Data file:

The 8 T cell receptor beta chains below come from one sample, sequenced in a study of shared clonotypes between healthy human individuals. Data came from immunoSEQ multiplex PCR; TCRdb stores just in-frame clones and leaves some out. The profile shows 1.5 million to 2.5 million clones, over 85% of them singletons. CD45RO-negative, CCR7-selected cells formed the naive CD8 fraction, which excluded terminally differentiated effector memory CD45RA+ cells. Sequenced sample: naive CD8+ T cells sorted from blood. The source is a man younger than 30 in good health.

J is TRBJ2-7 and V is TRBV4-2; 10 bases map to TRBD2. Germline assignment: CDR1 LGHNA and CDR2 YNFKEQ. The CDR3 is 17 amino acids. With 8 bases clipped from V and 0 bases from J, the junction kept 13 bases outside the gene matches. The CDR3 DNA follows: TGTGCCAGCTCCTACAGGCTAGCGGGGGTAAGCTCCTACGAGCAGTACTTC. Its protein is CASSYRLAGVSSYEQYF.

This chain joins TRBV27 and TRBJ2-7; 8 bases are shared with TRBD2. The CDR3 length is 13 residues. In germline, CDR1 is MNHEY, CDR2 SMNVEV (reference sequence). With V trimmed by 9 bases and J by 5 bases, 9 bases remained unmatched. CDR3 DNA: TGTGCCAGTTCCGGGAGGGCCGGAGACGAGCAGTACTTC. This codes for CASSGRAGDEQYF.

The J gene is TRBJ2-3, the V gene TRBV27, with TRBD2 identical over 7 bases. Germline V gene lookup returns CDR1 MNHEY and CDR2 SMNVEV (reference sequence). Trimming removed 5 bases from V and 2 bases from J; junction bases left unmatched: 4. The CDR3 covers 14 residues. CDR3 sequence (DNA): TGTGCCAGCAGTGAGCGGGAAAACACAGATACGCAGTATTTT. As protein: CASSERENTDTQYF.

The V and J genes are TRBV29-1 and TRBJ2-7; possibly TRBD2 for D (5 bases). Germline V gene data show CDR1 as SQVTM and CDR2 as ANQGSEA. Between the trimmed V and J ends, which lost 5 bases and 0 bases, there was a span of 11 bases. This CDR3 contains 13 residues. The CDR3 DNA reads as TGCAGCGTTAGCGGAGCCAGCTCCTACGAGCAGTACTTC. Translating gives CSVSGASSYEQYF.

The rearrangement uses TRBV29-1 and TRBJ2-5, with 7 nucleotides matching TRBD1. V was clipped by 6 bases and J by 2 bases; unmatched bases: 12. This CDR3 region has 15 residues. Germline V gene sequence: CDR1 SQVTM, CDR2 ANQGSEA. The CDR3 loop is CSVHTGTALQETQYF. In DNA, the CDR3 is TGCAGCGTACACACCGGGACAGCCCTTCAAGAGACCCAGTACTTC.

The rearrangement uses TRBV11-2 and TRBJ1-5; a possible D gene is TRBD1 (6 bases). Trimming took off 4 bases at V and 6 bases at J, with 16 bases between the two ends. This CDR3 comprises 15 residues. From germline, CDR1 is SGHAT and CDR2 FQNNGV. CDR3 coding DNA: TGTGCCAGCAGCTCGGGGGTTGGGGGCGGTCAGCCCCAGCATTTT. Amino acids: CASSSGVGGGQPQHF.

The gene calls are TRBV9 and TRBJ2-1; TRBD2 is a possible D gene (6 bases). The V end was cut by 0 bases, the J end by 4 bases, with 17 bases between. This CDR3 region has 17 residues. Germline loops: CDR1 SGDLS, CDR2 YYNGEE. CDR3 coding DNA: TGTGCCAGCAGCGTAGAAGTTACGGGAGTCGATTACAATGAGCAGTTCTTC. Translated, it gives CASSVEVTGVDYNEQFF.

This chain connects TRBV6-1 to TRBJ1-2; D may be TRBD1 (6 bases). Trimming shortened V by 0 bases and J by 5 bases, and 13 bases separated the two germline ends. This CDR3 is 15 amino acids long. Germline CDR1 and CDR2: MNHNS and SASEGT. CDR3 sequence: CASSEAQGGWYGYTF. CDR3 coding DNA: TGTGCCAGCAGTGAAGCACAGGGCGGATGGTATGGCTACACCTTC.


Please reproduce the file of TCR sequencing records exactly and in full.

The 8 T cell receptor beta chains below come from one sample, sequenced in a study of shared clonotypes between healthy human individuals. Data came from immunoSEQ multiplex PCR; TCRdb stores just in-frame clones and leaves some out. The profile shows 1.5 million to 2.5 million clones, over 85% of them singletons. CD45RO-negative, CCR7-selected cells formed the naive CD8 fraction, which excluded terminally differentiated effector memory CD45RA+ cells. Sequenced sample: naive CD8+ T cells sorted from blood. The source is a man younger than 30 in good health.

J is TRBJ2-7 and V is TRBV4-2; 10 bases map to TRBD2. Germline assignment: CDR1 LGHNA and CDR2 YNFKEQ. The CDR3 is 17 amino acids. With 8 bases clipped from V and 0 bases from J, the junction kept 13 bases outside the gene matches. The CDR3 DNA follows: TGTGCCAGCTCCTACAGGCTAGCGGGGGTAAGCTCCTACGAGCAGTACTTC. Its protein is CASSYRLAGVSSYEQYF.

This chain joins TRBV27 and TRBJ2-7; 8 bases are shared with TRBD2. The CDR3 length is 13 residues. In germline, CDR1 is MNHEY, CDR2 SMNVEV (reference sequence). With V trimmed by 9 bases and J by 5 bases, 9 bases remained unmatched. CDR3 DNA: TGTGCCAGTTCCGGGAGGGCCGGAGACGAGCAGTACTTC. This codes for CASSGRAGDEQYF.

The J gene is TRBJ2-3, the V gene TRBV27, with TRBD2 identical over 7 bases. Germline V gene lookup returns CDR1 MNHEY and CDR2 SMNVEV (reference sequence). Trimming removed 5 bases from V and 2 bases from J; junction bases left unmatched: 4. The CDR3 covers 14 residues. CDR3 sequence (DNA): TGTGCCAGCAGTGAGCGGGAAAACACAGATACGCAGTATTTT. As protein: CASSERENTDTQYF.

The V and J genes are TRBV29-1 and TRBJ2-7; possibly TRBD2 for D (5 bases). Germline V gene data show CDR1 as SQVTM and CDR2 as ANQGSEA. Between the trimmed V and J ends, which lost 5 bases and 0 bases, there was a span of 11 bases. This CDR3 contains 13 residues. The CDR3 DNA reads as TGCAGCGTTAGCGGAGCCAGCTCCTACGAGCAGTACTTC. Translating gives CSVSGASSYEQYF.

The rearrangement uses TRBV29-1 and TRBJ2-5, with 7 nucleotides matching TRBD1. V was clipped by 6 bases and J by 2 bases; unmatched bases: 12. This CDR3 region has 15 residues. Germline V gene sequence: CDR1 SQVTM, CDR2 ANQGSEA. The CDR3 loop is CSVHTGTALQETQYF. In DNA, the CDR3 is TGCAGCGTACACACCGGGACAGCCCTTCAAGAGACCCAGTACTTC.

The rearrangement uses TRBV11-2 and TRBJ1-5; a possible D gene is TRBD1 (6 bases). Trimming took off 4 bases at V and 6 bases at J, with 16 bases between the two ends. This CDR3 comprises 15 residues. From germline, CDR1 is SGHAT and CDR2 FQNNGV. CDR3 coding DNA: TGTGCCAGCAGCTCGGGGGTTGGGGGCGGTCAGCCCCAGCATTTT. Amino acids: CASSSGVGGGQPQHF.

The gene calls are TRBV9 and TRBJ2-1; TRBD2 is a possible D gene (6 bases). The V end was cut by 0 bases, the J end by 4 bases, with 17 bases between. This CDR3 region has 17 residues. Germline loops: CDR1 SGDLS, CDR2 YYNGEE. CDR3 coding DNA: TGTGCCAGCAGCGTAGAAGTTACGGGAGTCGATTACAATGAGCAGTTCTTC. Translated, it gives CASSVEVTGVDYNEQFF.

This chain connects TRBV6-1 to TRBJ1-2; D may be TRBD1 (6 bases). Trimming shortened V by 0 bases and J by 5 bases, and 13 bases separated the two germline ends. This CDR3 is 15 amino acids long. Germline CDR1 and CDR2: MNHNS and SASEGT. CDR3 sequence: CASSEAQGGWYGYTF. CDR3 coding DNA: TGTGCCAGCAGTGAAGCACAGGGCGGATGGTATGGCTACACCTTC.